By M.A. Romero
Belmopan, Belize 3 March 2012 – Prince Harry concluded his one-day visit to Belize with a tour of the Xunantunich Maya temple in western Belize. The prince toured the ruins of the ancient Maya civilization and climbed to the very top of the 135 foot El Castillo from whence a panoramic view of the surrounding jungle and El Peten in Guatemala can be enjoyed. The day was hot and humid and the prince came down from the summit drenched in sweat but taking the local clime in good stead as he was entertained by Maya dancers who played the marimba and performed their traditional deer hunting dance. To top off the visit to Xunantunich, a marching band complete with cheerleaders from the nearby San Jose Succotz high school livened up the morning event. Photo by Chaa Creek.
The third in line successor to the British throne started off his day early with a visit to the adjacency zone at the western border between Guatemala and Belize and was entertained by schoolchildren from both countries who performed songs of peace waving the flags of Belize, Guatemala and Britain. Belize has a centuries old territorial dispute with Guatemala inherited from the time it was British Honduras.
Harry spent the night at a splendid jungle resort, Chaa Creek, owned by British expats Mick and Lucy Fleming. For security purposes the location of his night lodging was not revealed until today. The Prince visited an on-site tropical butterfly farm, explored medical plant trails and wondered around the extensive rainforest on which the resort sits. The Flemings are a rags to riches story having come to Belize as broke newlyweds who ended up living in the jungle and eventually building a world-class resort.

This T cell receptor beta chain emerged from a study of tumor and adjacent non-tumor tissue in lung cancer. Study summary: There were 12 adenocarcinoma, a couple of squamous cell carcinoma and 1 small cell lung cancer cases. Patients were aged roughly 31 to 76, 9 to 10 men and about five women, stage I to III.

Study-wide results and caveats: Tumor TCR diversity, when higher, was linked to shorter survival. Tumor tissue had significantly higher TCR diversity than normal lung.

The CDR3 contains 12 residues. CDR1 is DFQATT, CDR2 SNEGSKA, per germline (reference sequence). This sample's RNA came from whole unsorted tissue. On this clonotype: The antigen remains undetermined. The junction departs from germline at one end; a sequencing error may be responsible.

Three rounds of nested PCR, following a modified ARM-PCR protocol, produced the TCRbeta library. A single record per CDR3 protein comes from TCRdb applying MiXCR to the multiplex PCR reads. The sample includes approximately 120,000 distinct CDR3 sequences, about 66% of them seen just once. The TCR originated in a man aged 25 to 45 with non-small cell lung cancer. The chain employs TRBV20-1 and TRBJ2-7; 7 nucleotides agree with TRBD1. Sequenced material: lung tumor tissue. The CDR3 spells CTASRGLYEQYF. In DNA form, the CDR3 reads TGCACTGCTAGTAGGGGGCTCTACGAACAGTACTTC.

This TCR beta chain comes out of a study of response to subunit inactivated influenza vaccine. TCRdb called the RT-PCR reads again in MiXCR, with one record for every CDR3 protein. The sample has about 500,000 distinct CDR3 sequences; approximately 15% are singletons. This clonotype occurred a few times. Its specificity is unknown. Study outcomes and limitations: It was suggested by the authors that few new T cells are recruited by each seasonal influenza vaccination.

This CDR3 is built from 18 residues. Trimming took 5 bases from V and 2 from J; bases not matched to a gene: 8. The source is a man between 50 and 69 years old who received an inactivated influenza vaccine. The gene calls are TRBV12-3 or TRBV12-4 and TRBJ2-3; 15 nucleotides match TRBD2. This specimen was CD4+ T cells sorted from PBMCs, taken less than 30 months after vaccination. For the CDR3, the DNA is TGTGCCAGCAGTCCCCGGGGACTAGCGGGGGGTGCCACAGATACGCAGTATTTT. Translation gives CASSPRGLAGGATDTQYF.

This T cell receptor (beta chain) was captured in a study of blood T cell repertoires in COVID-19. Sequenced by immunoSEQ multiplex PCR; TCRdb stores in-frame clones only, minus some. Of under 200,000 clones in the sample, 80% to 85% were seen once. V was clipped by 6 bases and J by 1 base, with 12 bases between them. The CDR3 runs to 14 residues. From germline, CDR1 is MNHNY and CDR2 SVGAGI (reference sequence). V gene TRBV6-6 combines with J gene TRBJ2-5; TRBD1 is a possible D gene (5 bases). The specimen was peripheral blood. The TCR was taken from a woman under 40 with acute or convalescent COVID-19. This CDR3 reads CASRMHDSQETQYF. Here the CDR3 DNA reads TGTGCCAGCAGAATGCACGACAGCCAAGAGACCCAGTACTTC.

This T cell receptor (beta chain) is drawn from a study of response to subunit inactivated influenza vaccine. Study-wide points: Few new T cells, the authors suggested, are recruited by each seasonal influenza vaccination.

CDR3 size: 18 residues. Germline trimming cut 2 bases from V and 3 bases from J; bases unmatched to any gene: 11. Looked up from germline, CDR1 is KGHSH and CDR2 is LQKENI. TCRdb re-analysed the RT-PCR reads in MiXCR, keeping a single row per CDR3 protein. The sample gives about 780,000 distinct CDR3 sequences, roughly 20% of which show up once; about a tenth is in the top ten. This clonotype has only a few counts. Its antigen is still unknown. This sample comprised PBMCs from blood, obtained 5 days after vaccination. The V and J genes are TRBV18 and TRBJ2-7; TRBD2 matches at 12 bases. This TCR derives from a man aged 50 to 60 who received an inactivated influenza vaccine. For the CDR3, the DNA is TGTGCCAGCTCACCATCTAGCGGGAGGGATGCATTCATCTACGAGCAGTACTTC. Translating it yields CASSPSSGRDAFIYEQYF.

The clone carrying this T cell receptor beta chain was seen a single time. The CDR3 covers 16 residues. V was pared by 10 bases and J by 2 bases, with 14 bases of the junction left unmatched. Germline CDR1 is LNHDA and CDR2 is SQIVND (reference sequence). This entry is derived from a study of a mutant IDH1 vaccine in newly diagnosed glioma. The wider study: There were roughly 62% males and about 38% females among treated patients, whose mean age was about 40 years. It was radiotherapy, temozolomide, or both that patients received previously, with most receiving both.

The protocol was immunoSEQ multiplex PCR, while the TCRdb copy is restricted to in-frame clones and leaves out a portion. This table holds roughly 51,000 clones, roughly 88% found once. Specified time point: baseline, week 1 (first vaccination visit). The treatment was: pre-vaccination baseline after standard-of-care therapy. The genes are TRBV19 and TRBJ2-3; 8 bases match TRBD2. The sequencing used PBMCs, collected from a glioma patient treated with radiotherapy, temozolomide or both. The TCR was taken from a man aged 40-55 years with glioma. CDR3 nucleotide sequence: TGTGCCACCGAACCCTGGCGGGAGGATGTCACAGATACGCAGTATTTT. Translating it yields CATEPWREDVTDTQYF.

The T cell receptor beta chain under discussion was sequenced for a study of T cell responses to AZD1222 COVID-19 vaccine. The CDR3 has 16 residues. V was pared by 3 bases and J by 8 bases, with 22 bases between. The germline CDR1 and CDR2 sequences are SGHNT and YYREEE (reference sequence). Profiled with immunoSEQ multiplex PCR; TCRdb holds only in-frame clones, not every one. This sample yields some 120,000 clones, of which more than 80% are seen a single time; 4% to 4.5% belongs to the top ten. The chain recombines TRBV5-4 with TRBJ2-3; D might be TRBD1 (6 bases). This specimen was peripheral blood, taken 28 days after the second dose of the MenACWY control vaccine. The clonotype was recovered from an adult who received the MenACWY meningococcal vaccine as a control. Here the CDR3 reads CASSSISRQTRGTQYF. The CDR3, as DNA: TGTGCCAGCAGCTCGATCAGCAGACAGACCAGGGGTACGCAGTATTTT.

Last night the prince drank Belize rum and danced with local girls in the streets of the City of Belmopan, Belize’s capital. A street festival was held by city fathers during which he dedicated a new street named in honor of his grandmother and British monarch Queen Elizabeth II. Prince Harry’s ebullient nature even had the country’s stuffy Governor General briefly take a quick dance on the street with a local Garifuna performer.
Thousands of Belizeans turned out to line the streets and public events to get a glimpse of the prince. Dozens of reporters flew in to cover the royal visit. The Belize Tourist Board provided free accommodations, food and transport for the foreign press. The street festival in Belmopan was well covered by the press but today the local government press office authorities restricted movements of the media at the Maya ruin and kept them at a distance. In his last television interview before leaving the country the Prince was asked him what stood out the most for him when in Belize. He promptly replied, “Without a doubt, the people.”
In a letter written to Belizeans while flying to the Bahamas, Prince Harry said:
“Thank you for such a warm and friendly welcome to such a beautiful country.
“In only 23 hours, I feel as though I have seen so much of Belize through the thousands of people who lined the way.
“I am hugely grateful for the very happy memories, and I’m very sad to leave. I will pass on your good wishes to my grandmother, our Queen, on her Diamond Jubilee.
['Thank you in Creole]
See Prince Harry Dancing in Belize and then snooker the Belize Governor General Sir Colville Young into dancing:
Interview with Prince Harry by Belize Tourist Board: